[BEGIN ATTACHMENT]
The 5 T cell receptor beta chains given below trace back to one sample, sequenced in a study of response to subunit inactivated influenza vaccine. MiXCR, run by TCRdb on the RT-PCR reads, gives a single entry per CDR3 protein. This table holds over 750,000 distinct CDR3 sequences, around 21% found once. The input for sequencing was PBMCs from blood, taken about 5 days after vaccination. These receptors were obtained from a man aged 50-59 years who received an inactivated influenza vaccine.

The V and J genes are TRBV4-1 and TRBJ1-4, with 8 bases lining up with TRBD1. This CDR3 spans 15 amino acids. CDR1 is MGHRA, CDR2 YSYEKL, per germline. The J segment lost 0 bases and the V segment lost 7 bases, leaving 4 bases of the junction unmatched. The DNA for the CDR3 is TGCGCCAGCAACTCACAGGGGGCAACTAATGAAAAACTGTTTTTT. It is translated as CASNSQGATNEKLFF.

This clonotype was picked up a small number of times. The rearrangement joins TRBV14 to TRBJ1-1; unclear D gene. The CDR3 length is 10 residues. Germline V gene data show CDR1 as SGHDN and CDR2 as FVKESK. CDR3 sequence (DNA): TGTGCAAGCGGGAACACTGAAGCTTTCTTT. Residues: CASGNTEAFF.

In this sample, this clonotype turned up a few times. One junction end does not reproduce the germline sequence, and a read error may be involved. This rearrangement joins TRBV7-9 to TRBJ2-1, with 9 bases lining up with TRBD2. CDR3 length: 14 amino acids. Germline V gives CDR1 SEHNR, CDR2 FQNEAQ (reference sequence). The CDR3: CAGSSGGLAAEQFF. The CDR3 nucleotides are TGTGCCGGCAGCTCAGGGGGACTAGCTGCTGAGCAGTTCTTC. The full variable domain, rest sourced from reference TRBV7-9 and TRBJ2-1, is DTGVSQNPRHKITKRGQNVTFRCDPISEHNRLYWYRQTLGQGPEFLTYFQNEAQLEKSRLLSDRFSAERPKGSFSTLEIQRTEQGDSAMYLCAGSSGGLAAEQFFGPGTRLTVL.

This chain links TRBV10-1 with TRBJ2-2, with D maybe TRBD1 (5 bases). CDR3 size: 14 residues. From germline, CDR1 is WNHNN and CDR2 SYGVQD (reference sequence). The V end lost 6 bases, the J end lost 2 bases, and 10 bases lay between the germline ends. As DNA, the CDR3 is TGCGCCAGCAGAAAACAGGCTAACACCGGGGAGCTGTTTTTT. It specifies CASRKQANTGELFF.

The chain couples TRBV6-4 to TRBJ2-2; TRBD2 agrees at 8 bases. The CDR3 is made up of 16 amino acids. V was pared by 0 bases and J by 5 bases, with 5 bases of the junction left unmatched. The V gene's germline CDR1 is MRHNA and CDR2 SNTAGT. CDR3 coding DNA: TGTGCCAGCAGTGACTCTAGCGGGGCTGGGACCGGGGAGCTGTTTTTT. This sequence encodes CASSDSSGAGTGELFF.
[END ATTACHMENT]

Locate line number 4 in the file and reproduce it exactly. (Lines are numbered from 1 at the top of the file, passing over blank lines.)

In this sample, this clonotype turned up a few times. One junction end does not reproduce the germline sequence, and a read error may be involved. This rearrangement joins TRBV7-9 to TRBJ2-1, with 9 bases lining up with TRBD2. CDR3 length: 14 amino acids. Germline V gives CDR1 SEHNR, CDR2 FQNEAQ (reference sequence). The CDR3: CAGSSGGLAAEQFF. The CDR3 nucleotides are TGTGCCGGCAGCTCAGGGGGACTAGCTGCTGAGCAGTTCTTC. The full variable domain, rest sourced from reference TRBV7-9 and TRBJ2-1, is DTGVSQNPRHKITKRGQNVTFRCDPISEHNRLYWYRQTLGQGPEFLTYFQNEAQLEKSRLLSDRFSAERPKGSFSTLEIQRTEQGDSAMYLCAGSSGGLAAEQFFGPGTRLTVL.